BY JIM MILLER | The Press-Enterprise
Richard Roth is a month into his first term as a state senator, one of a few firsts linked to the Riverside Democrat.
The 31st Senate District is Roth's first elective office. He's the first senator who can serve 12 years under the revised term limits law voters approved in June.
And after a campaign that could rank as the most expensive legislative contest of the 2012 cycle, Roth's election helped Democrats achieve two-thirds supermajorities in both houses for the first time since the 1880's.
Roth, a self-described moderate on fiscal issues, said Democrats should not abuse their new Capitol powers.
"This is an opportunity to demonstrate to the voters that the Legislature can work in a reasoned matter to improve the fiscal situation in California," said Roth, an attorney and retired Air Force general. "I don’t think this is a time to spend every state dollar."
The 31st District takes in Corona, Riverside and Moreno Valley. More than any member of the Inland delegation, Roth represents a district that is almost most evenly divided between the parties; Democrats have a 1.5-percentage-point edge over Republicans.
Roth, 62, also will get the Republican perspective at home -- his wife, Cindy, is a Republican and president/CEO of the Greater Riverside Chambers of Commerce.
Roth said he has spent the past weeks setting up his Capitol and district offices and preparing his legislative agenda.
He said his main priority in the coming term will be helping constituents navigate the state bureaucracy and getting the state to commit $15 million annually to UC Riverside's school of medicine, the subject of Roth's first bill last month.
As chairman of the budget subcommittee that oversees veterans programs, Roth also plans to work on veterans issues.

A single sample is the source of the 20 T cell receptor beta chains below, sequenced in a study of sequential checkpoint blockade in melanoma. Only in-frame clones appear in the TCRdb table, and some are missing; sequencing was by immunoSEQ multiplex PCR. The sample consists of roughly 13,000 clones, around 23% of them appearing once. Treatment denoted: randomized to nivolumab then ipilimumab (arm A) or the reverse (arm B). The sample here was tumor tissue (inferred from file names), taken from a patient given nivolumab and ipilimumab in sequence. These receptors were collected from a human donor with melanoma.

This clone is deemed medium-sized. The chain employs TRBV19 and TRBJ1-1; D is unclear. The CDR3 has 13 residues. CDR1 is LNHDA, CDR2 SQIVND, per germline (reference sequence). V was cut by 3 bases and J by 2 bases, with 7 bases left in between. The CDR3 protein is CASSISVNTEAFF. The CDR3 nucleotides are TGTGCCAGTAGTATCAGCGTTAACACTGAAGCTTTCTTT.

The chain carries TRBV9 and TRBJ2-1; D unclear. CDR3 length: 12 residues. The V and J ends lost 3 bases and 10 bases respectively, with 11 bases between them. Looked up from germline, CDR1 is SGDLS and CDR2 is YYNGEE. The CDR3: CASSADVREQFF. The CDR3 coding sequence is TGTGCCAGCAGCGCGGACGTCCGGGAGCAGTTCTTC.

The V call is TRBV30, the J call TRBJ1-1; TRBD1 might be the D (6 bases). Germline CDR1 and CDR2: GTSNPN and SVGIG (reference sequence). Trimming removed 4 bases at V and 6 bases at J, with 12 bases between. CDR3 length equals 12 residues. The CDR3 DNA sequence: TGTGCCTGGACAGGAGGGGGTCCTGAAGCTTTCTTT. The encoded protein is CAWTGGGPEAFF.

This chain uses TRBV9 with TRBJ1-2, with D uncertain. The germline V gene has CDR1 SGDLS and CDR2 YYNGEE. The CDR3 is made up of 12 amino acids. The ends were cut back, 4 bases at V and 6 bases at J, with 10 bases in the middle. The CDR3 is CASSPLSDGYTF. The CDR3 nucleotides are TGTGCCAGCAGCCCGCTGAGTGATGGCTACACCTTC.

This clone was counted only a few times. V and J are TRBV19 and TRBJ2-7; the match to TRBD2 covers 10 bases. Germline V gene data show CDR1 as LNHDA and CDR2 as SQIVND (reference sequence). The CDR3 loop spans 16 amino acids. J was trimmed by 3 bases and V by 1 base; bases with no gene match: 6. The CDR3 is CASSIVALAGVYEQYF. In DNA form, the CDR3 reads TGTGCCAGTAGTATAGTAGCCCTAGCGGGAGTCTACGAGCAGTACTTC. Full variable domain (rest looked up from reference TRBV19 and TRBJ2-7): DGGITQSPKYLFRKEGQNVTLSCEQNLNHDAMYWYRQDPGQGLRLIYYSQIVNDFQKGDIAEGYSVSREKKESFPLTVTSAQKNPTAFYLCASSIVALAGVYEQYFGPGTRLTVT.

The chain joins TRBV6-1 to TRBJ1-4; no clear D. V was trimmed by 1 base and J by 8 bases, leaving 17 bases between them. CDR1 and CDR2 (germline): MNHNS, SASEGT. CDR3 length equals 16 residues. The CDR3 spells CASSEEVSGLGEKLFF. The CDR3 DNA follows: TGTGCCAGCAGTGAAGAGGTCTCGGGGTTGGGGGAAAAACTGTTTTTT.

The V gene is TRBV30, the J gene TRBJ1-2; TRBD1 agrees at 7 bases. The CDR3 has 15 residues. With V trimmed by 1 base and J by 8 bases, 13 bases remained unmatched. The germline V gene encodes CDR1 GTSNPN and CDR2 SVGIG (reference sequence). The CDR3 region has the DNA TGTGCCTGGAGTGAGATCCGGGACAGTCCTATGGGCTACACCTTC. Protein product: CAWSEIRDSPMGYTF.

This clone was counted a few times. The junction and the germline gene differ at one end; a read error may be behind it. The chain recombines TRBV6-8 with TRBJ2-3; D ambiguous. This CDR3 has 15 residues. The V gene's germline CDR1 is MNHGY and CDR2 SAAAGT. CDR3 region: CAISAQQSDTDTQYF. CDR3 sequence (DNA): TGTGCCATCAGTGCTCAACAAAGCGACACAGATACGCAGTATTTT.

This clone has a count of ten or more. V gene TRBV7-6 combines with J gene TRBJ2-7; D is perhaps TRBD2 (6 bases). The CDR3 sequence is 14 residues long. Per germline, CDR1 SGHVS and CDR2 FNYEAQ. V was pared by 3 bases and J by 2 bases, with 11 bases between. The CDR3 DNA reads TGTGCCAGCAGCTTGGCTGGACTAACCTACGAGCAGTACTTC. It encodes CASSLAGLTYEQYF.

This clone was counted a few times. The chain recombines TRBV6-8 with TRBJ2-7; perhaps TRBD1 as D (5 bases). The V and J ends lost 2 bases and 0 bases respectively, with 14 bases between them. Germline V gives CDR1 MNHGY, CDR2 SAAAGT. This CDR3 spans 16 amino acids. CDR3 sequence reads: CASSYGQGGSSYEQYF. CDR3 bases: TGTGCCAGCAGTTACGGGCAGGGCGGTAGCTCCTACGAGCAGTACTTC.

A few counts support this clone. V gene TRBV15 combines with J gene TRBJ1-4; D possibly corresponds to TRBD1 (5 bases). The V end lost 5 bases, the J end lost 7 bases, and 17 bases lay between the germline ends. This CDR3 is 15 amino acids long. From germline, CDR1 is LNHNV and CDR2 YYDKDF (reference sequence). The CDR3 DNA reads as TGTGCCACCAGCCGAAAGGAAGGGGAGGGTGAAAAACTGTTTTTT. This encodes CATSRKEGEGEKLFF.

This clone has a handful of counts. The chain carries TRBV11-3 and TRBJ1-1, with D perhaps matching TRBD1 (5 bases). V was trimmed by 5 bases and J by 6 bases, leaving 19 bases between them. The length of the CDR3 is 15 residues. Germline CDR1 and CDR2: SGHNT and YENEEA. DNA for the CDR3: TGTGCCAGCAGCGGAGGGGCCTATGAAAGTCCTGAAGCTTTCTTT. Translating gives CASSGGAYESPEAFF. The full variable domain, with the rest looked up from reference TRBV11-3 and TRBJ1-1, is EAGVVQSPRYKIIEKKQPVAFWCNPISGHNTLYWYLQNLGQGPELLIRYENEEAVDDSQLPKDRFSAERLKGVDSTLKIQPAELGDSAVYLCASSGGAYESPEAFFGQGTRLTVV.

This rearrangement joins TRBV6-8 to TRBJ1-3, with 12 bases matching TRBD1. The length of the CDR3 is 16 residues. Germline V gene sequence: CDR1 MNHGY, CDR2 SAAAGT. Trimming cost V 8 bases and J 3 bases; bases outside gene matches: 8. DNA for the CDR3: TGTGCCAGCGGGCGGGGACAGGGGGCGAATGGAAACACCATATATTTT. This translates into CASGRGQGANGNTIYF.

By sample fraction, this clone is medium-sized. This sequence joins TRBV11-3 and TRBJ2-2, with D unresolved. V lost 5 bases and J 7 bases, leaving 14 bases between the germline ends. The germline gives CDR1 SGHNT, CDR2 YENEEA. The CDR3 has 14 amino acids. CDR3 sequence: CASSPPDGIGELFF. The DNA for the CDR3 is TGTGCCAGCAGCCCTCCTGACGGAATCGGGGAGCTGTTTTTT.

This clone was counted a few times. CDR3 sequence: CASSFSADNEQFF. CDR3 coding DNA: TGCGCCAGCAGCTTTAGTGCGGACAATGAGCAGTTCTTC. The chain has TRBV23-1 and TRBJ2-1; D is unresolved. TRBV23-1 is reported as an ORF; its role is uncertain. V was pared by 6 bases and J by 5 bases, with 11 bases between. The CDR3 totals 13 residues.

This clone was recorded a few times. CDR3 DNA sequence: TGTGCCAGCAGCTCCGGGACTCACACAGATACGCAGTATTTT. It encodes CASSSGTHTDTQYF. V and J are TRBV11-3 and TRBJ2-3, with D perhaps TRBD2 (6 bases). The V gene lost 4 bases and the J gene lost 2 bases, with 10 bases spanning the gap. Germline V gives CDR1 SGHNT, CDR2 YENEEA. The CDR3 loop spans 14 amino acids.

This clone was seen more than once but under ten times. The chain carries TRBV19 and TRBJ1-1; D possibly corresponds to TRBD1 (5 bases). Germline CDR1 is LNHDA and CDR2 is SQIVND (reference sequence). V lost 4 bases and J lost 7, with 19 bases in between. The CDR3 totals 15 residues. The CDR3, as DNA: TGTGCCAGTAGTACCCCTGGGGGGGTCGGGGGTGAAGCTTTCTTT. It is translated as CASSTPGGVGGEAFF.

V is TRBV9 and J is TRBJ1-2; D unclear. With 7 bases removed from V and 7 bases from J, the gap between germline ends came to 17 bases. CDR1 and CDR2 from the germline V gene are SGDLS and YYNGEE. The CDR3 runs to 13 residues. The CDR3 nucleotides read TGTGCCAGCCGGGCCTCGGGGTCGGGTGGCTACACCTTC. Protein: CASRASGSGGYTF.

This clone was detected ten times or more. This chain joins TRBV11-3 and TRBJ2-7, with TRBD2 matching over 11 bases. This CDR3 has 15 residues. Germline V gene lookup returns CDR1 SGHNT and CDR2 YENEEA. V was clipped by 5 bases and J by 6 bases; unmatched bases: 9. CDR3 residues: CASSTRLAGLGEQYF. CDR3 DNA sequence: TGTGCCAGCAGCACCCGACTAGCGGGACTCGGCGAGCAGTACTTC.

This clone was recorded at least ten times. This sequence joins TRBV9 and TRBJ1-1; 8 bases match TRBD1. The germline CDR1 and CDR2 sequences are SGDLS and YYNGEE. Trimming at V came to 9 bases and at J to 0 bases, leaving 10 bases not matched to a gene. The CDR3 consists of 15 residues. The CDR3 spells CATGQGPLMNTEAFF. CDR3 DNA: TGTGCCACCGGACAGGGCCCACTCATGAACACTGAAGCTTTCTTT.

"We’ve got a homeless veterans situation that needs to be addressed in California," Roth said. By some estimates, he said, as many as 19,000 veterans are homeless in the state.
"I think that’s an issue that needs to be addressed in coordination with the federal government," he said.
Roth also said he expects to be part of efforts to revamp the California Environmental Quality Act. Skeptics say the law hampers construction projects, but supporters contend that the rules prevent damage to the environment.
What needs to be done, Roth said, "is to balance environmental protection with the need for jobs." Job creation, he added, "should be the No. 1 thing in our windscreen."
Roth's district includes Eastvale and Jurupa Valley, two of the four Riverside County cities hit hardest by the 2011 budget's shifting of vehicle license-fee money to pay for local public-safety grants. The other two are Wildomar and Menifee.
The shift cost Jurupa Valley close to one-half of its general-fund revenue and officials have warned that it might have to disincorporate. Gov. Jerry Brown vetoed a measure last September to restore the money for the four cities.
Roth said he is trying to craft a fix that can survive the governor's desk in 2013.